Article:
Horses · Portraits

Working Meditation

“The essential thing is to work in a state of mind that approaches prayer.” Matisse

I am taking a break from adding details to a commissioned piece of a beautiful black and white Tennessee Walker horse. Shades of brown and gray make up the landscape as the sun is just past the peak of noon on a late autumn day. Snoopy, the horse, has been gone for around five years now, but his presence is still felt daily. He has become a muse, of sorts, for my customer, and I have the beautiful opportunity to capture the wisdom and love of Snoopy. As I critique my progress, I am convinced that more is needed even though a well meaning friend says, “Awww, it’s perfect just the way it is!” I smile, and think to myself, “not yet.” Even though I do not know what is “missing,” I know that my muse will!

Isn’t that the way with artists of every kind? Whether our canvas is a baker’s pan, a block of stone, a ball of yarn, or an actual stretched canvas, we know that inspiration will come. Like Henri Matisse noted, creating art is a meditation, a prayer, in motion. When I look at a blank canvas, my immediate reaction is probably best described as panic. Panic is then quickly followed by doubt as thoughts of “who do I think I am” rumble around in my mind. But, and it is a big BUT, as soon as the paintbrush hits the palette and finally the canvas, something magical happens. Stroke after stroke, blend after blend, shade before shade. . .what once was just a reference is now a finished piece. I stand back and stare. When did this happen? Wow!

And so it goes, working in gratitude. . .that prayer, that meditation–and I am fortunate enough to live this life. I think that each time I complete a piece I find it easier to begin the next. Instead of comparing my work to others, I celebrate the talent that streams through me and rejoice in sharing it with the world. I’m always surprised when a piece sells right away, or two people are wanting the same original, or I get accepted into a juried show. But should I be surprised? Probably not, because when anyone works from a place of love, of meditation, of truth. . .how can the result be anything but joyful? So many times we as a society look at work as drudgery; we complain of long hours, ungrateful customers, and low wages. What if, and it is another big one, WHAT IF we all changed our approach to our work, maybe even call “work” something else? Would everyone benefit from the love, truth, and joy that went into every cup of coffee served, every product shipped or rung up at a local cash register, every green bean picked and consumed? Ahhhh, therein lies the rub. . .as for me, my art will be created in meditation. . .and really, studio time is not work, is it? –Nicki

Art Studio · Portraits · Positivity

Negative Space as Positive?

Like everyone else, my routine has shifted–no Friday night markets, no art festivals. With this shift, has come more studio time. Rather than rushing to ready everything for the markets, and trying to creatively pack my MiniCountryman, I have been graced with the time to fulfill commissions. One such commission was a portrait of a customer’s granddaughter. Human subjects make me a bit nervous, especially when I need to capture the likeness and essence of the person. Doing “Fridas” for my own basic amusement is a lot different than a portrait of someone’s beloved granddaughter so I was enormously relieved when after several days of careful work I discovered this strong and beautiful young woman looking back at me from the canvas on my art table.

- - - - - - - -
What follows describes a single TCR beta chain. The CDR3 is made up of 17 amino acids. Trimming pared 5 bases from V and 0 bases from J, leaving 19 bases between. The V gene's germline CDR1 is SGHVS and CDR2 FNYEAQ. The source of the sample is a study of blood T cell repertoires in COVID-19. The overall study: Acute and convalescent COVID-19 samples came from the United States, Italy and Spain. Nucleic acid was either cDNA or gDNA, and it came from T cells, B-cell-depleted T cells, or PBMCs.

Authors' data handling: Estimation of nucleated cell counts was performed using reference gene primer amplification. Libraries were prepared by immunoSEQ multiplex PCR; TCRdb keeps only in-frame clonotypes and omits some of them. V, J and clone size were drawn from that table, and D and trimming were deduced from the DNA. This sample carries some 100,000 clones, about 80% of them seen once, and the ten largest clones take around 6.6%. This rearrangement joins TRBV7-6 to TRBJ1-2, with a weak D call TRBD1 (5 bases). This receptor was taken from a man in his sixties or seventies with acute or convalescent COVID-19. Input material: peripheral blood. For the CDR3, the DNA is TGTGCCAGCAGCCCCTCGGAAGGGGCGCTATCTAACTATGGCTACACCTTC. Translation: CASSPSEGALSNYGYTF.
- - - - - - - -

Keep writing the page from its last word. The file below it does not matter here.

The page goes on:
But, the space behind her–that negative space–oh my! I can hear art teachers from my distant past pointing out my lack of attention paid to the negative space. It’s a thing, I can assure you! So, as usual for me, I wrestled with how to fill that space in a fun light-hearted way and it made me think about the lack of negative space my day planner use to have… because after all, hasn’t life taught us to fill every moment, every space on our calendar, with a scheduled activity? Don’t we wear our completely booked calendars as badges of honor? How then could I leave the space behind this beautiful young woman blank? And then it hit me like the proverbial ton of bricks: life with COVID has taught us that indeed we can survive without old routines, old expectations that every moment of every day be completely booked. Life circumstances has forced negative space on my calendar pages. Ironically, however, this void or blankness has not been void at all but rather has become filled with creativity in the studio. So, what did I end up painting in the negative space of the granddaughter? Beautiful, whimsical patterns. . .patterns that suggest wind, motion, and fun because what else would a creative young soccer player wish for? The negative is positive.

Nicki